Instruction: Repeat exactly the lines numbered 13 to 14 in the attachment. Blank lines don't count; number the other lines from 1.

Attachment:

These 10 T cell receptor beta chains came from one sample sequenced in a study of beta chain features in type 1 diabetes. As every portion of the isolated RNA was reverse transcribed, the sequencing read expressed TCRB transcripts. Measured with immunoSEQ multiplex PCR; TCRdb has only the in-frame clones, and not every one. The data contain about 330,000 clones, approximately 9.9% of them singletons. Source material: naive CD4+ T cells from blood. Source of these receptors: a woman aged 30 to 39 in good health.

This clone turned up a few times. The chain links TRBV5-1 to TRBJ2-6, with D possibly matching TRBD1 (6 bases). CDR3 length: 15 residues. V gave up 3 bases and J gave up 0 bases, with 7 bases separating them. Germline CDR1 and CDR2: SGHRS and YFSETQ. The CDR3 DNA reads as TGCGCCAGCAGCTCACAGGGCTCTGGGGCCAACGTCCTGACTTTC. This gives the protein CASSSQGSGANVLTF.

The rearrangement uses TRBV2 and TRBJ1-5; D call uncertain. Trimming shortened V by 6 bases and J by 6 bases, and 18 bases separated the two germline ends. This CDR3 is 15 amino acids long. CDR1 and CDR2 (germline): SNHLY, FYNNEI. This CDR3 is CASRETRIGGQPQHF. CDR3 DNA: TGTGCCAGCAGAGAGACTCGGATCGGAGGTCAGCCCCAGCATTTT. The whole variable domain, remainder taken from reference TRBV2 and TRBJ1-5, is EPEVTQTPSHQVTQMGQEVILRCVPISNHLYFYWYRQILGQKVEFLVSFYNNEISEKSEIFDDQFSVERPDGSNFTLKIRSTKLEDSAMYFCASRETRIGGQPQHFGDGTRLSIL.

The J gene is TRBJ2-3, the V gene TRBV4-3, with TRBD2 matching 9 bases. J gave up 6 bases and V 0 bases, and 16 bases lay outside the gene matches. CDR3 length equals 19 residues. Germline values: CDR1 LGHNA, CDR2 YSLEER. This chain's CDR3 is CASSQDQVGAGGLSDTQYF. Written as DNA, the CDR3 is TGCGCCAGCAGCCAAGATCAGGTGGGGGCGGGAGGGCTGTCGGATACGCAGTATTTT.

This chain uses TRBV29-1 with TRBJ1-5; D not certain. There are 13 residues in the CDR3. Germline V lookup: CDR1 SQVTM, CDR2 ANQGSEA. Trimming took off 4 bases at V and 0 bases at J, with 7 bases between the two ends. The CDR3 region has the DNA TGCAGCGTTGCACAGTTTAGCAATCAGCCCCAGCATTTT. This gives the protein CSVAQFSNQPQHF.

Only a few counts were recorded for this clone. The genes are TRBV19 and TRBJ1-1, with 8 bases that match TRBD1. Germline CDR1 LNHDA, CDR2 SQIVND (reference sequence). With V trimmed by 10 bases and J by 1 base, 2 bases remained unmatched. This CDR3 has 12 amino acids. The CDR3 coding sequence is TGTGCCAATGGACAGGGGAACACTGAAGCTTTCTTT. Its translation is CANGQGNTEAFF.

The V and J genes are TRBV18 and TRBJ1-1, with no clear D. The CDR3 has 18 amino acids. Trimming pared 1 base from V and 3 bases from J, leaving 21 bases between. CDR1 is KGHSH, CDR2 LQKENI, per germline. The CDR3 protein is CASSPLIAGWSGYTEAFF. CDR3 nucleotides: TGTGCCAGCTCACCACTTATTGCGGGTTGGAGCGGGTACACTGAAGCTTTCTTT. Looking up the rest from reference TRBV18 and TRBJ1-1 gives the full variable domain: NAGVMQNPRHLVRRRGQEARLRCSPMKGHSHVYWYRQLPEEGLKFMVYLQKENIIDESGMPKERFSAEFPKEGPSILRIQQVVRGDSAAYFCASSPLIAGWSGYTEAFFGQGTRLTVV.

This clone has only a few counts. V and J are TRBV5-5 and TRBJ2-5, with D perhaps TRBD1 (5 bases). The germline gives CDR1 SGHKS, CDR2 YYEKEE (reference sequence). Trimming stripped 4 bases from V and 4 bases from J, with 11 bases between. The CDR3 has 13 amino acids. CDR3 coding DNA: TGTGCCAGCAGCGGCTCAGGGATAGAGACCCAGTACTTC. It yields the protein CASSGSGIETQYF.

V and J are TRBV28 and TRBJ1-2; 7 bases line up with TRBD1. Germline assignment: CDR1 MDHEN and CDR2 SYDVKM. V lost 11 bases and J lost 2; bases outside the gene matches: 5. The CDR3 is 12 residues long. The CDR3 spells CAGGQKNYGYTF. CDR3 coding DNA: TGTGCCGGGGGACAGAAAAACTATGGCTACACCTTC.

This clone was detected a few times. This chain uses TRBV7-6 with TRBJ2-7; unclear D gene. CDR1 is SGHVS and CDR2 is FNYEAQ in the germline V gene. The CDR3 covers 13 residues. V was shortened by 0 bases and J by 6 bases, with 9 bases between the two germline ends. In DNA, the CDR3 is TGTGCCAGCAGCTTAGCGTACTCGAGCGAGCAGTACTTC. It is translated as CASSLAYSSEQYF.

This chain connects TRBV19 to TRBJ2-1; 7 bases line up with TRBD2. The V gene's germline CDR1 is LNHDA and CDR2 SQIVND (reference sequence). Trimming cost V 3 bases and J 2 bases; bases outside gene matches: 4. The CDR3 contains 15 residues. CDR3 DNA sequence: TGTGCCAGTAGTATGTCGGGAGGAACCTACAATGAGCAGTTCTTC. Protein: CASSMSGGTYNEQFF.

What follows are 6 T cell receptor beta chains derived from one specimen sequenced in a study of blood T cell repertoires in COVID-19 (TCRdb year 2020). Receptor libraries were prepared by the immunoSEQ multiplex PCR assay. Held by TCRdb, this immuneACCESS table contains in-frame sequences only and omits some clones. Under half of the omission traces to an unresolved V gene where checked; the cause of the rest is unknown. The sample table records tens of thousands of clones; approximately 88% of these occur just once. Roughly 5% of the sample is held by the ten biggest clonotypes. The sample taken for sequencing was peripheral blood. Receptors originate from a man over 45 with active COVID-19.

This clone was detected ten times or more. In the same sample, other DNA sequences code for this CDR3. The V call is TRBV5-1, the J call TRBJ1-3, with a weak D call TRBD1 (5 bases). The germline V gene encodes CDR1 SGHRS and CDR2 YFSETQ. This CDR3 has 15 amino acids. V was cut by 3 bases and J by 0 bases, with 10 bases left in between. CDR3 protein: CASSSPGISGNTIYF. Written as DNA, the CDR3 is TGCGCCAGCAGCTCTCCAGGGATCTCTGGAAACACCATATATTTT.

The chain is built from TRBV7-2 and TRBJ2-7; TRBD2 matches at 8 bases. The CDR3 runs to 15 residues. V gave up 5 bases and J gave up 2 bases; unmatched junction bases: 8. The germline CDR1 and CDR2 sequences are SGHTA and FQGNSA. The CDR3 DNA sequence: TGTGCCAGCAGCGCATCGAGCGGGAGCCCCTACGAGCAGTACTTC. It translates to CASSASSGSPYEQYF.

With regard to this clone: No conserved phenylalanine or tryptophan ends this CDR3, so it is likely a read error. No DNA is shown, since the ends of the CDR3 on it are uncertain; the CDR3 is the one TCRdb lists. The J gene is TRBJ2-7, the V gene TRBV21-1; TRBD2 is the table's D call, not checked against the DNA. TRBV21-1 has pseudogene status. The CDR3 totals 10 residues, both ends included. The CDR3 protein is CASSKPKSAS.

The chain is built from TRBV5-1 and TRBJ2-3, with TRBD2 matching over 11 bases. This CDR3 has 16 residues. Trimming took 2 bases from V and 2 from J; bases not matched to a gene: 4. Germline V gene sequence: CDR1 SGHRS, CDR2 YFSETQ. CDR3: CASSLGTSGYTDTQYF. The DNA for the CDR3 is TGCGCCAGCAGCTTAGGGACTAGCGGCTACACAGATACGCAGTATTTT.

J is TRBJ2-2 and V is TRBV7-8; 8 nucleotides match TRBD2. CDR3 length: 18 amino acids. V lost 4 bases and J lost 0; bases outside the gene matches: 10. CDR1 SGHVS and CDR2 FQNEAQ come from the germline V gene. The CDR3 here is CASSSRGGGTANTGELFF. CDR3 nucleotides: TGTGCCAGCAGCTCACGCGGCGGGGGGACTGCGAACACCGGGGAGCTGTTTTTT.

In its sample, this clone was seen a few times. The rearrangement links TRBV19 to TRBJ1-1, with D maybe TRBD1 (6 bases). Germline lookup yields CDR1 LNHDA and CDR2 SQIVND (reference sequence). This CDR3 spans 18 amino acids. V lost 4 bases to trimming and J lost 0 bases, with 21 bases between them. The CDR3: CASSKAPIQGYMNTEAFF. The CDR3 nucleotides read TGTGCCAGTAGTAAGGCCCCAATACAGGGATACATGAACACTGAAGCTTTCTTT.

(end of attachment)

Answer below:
This clone was detected ten times or more. In the same sample, other DNA sequences code for this CDR3. The V call is TRBV5-1, the J call TRBJ1-3, with a weak D call TRBD1 (5 bases). The germline V gene encodes CDR1 SGHRS and CDR2 YFSETQ. This CDR3 has 15 amino acids. V was cut by 3 bases and J by 0 bases, with 10 bases left in between. CDR3 protein: CASSSPGISGNTIYF. Written as DNA, the CDR3 is TGCGCCAGCAGCTCTCCAGGGATCTCTGGAAACACCATATATTTT.

The chain is built from TRBV7-2 and TRBJ2-7; TRBD2 matches at 8 bases. The CDR3 runs to 15 residues. V gave up 5 bases and J gave up 2 bases; unmatched junction bases: 8. The germline CDR1 and CDR2 sequences are SGHTA and FQGNSA. The CDR3 DNA sequence: TGTGCCAGCAGCGCATCGAGCGGGAGCCCCTACGAGCAGTACTTC. It translates to CASSASSGSPYEQYF.